In “Eat That Frog! 21 Great Ways to Stop Procrastinating and Get More Done in Less Time,” Brian Tracy presents an actionable guide to help you overcome procrastination and maximize your productivity.
As a Christian non-fiction author, you can draw upon Brian Tracy’s insights to empower your readers to make meaningful changes in their lives, rooted in their faith.
Here are the primary takeaways from the book, supported by biblical passages.
Takeaway #1: Prioritize and focus on the most important tasks
Tracy encourages his readers to identify their most important tasks, or “frogs,” and tackle them first. As a Christian non-fiction author, you can emphasize the importance of prioritizing and focusing on tasks that align with your readers’ faith and values.
- Matthew 6:33: “But seek first the kingdom of God and His righteousness, and all these things shall be added to you.“
- Proverbs 16:3: “Commit your works to the LORD, and your thoughts will be established.“
- Colossians 3:23-24: “And whatever you do, do it heartily, as to the Lord and not to men, knowing that from the Lord you will receive the reward of the inheritance; for you serve the Lord Christ.”
Takeaway #2: Break down larger goals into smaller, actionable steps
Tracy emphasizes the importance of breaking down larger goals into smaller, more manageable tasks. This approach can help your readers feel less overwhelmed and more motivated to take action. As a Christian non-fiction author, you can demonstrate how this strategy can help your readers achieve their spiritual and personal growth objectives.
- Philippians 3:14: “I press toward the goal for the prize of the upward call of God in Christ Jesus.”
- Proverbs 24:27: “Prepare your outside work, make it fit for yourself in the field; and afterward build your house.”
- Habakkuk 2:2: “Then the LORD answered me and said: ‘Write the vision and make it plain on tablets, that he may run who reads it.’“
Takeaway #3: Cultivate self-discipline and resist the temptation to procrastinate
In “Eat That Frog!” Tracy highlights the importance of self-discipline in overcoming procrastination. As a Christian non-fiction author, you can inspire your readers to cultivate self-discipline in their spiritual lives, resisting the temptation to put off prayer, Bible study, or acts of service.
- Galatians 5:22-23: “But the fruit of the Spirit is love, joy, peace, longsuffering, kindness, goodness, faithfulness, gentleness, self-control. Against such there is no law.”
- Proverbs 25:28: “Whoever has no rule over his own spirit is like a city broken down, without walls.”
- 1 Corinthians 9:24-27: “Do you not know that those who run in a race all run, but one receives the prize? Run in such a way that you may obtain it. And everyone who competes for the prize is temperate in all things. Now they do it to obtain a perishable crown, but we for an imperishable crown. Therefore I run thus: not with uncertainty. Thus I fight: not as one who beats the air. But I discipline my body and bring it into subjection, lest, when I have preached to others, I myself should become disqualified.”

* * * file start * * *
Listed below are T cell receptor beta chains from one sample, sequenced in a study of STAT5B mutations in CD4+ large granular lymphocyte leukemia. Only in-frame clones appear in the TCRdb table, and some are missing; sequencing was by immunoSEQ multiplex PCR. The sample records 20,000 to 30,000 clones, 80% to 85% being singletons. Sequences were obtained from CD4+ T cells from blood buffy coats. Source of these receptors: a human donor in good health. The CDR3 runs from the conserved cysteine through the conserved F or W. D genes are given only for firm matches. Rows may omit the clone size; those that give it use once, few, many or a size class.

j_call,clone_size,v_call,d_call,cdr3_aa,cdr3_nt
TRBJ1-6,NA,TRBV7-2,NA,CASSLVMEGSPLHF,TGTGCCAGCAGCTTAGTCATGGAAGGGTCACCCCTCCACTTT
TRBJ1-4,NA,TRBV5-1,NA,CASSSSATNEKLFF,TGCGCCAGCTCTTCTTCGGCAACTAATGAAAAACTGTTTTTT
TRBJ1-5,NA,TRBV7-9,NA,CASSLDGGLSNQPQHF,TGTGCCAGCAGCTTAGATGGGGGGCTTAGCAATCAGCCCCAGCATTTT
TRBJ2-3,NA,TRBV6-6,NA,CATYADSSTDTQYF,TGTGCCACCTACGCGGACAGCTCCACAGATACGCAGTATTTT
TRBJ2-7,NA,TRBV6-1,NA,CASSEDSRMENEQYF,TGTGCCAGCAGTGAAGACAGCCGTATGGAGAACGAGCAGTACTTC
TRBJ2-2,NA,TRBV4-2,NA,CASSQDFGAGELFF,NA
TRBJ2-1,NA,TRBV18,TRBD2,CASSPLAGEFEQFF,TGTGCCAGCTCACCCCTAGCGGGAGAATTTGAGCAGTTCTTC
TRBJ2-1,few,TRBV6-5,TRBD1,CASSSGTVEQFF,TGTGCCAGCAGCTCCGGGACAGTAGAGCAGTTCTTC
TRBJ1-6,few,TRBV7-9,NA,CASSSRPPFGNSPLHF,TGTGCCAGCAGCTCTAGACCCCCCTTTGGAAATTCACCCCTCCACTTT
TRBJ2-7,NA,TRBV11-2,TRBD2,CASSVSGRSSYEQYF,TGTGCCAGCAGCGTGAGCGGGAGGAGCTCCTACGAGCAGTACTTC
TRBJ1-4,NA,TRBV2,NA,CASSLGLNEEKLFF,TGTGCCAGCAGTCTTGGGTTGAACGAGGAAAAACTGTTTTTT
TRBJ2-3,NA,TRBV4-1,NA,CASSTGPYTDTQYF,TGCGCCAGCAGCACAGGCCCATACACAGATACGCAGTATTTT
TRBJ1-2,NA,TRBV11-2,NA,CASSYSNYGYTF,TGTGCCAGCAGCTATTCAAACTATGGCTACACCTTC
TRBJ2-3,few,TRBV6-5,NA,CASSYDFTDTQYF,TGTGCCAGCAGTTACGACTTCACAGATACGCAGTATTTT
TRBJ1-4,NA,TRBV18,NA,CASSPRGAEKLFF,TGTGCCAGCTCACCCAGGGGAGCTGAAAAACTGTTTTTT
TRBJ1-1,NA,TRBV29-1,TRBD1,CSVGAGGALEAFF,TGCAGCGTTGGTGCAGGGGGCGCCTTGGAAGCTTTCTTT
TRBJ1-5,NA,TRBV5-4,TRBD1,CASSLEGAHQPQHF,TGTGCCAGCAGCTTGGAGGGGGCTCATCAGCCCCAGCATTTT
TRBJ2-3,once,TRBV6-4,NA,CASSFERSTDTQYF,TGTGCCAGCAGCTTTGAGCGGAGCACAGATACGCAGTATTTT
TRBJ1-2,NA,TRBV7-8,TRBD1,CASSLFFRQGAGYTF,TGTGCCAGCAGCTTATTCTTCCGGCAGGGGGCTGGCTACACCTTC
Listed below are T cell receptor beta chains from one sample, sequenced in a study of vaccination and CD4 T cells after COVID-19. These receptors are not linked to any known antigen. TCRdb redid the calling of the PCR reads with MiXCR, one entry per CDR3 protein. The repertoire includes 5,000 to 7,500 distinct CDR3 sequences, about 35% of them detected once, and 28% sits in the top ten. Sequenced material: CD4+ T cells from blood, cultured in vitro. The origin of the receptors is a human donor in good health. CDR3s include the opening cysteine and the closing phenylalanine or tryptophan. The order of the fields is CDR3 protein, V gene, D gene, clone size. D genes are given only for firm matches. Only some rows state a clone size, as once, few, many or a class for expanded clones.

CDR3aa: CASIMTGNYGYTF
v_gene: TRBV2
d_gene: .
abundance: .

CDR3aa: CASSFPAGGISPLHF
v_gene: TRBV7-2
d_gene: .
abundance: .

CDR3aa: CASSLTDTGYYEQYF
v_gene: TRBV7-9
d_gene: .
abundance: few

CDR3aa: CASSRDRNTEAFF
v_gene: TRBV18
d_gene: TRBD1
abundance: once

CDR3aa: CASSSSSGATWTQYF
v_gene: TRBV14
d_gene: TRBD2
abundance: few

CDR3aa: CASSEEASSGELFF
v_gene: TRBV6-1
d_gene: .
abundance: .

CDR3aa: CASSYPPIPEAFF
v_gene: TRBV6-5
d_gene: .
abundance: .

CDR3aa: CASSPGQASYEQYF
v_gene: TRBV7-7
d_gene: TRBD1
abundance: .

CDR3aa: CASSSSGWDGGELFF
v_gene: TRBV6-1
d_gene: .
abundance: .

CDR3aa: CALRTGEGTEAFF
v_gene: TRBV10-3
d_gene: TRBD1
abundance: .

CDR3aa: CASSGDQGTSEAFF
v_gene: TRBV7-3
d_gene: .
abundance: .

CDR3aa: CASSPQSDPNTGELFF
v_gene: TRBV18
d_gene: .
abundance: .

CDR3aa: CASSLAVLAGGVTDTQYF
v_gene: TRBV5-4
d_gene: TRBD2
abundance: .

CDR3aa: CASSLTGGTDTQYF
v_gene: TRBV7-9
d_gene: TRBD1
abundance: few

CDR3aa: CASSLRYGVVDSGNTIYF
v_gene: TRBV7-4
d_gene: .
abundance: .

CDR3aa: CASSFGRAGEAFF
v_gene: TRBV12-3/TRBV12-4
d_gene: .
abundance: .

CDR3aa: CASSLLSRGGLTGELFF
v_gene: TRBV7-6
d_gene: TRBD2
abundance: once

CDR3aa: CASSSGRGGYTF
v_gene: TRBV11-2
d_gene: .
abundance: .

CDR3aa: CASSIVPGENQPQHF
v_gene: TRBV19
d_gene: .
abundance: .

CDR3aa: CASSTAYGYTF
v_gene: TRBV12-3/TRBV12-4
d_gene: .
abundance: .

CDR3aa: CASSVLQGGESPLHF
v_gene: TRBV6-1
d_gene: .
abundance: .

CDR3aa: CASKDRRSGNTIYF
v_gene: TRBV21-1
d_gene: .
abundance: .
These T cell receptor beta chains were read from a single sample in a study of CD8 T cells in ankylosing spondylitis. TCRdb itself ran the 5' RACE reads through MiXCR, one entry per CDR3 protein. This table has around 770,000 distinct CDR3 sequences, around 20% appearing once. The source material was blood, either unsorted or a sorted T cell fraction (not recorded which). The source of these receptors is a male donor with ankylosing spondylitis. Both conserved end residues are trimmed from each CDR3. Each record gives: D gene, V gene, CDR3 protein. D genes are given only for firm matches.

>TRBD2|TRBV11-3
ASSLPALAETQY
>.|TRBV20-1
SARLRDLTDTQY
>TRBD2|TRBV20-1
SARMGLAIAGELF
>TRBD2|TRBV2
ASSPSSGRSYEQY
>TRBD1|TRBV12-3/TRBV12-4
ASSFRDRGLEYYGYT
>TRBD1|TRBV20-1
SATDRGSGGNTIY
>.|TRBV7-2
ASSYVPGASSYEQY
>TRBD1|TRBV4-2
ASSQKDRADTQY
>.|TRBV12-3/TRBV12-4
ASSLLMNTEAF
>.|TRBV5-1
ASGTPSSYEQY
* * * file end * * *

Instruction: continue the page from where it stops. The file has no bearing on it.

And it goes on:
Takeaway #4: Develop a positive mindset and embrace an attitude of gratitude
Tracy emphasizes the power of cultivating a positive mindset and being grateful for the opportunities and blessings in one’s life. As a Christian non-fiction author, you can inspire your readers to embrace gratitude and recognize God’s hand in their lives, even in the face of challenges.
- 1 Thessalonians 5:18: “In everything give thanks; for this is the will of God in Christ Jesus for you.”
- Philippians 4:8: “Finally, brethren, whatever things are true, whatever things are noble, whatever things are just, whatever things are pure, whatever things are lovely, whatever things are of good report, if there is any virtue and if there is anything praiseworthy—meditate on these things.”
- Colossians 3:17: “And whatever you do in word or deed, do all in the name of the Lord Jesus, giving thanks to God the Father through Him.”
By incorporating these takeaways from Brian Tracy’s “Eat That Frog!” into your Christian non-fiction writing, you can guide your readers to a deeper understanding of the importance of prioritization, goal-setting, and self-discipline. By helping your readers connect these principles to their faith, you can empower them to make lasting changes in their lives, rooted in their relationship with God.
Takeaway#5: Establish healthy habits and routines to support productivity
In “Eat That Frog!” Tracy encourages readers to create habits and routines that support their productivity and overall well-being. As a Christian non-fiction author, you can share how establishing routines for prayer, Bible study, and acts of service can help your readers grow spiritually and maintain a close relationship with God.
- Joshua 1:8: “This Book of the Law shall not depart from your mouth, but you shall meditate in it day and night, that you may observe to do according to all that is written in it. For then you will make your way prosperous, and then you will have good success.”
- Psalm 119:105: “Your word is a lamp to my feet and a light to my path.”
- Hebrews 10:24-25: “And let us consider one another in order to stir up love and good works, not forsaking the assembling of ourselves together, as is the manner of some, but exhorting one another, and so much the more as you see the Day approaching.”
By incorporating these additional takeaways from “Eat That Frog!” into your Christian non-fiction writing (and your life), you can provide your readers with valuable insights and strategies to help them make meaningful changes in their lives. By grounding these principles in biblical teachings, you can support your readers’ spiritual growth and inspire them to live a life that reflects their faith and values.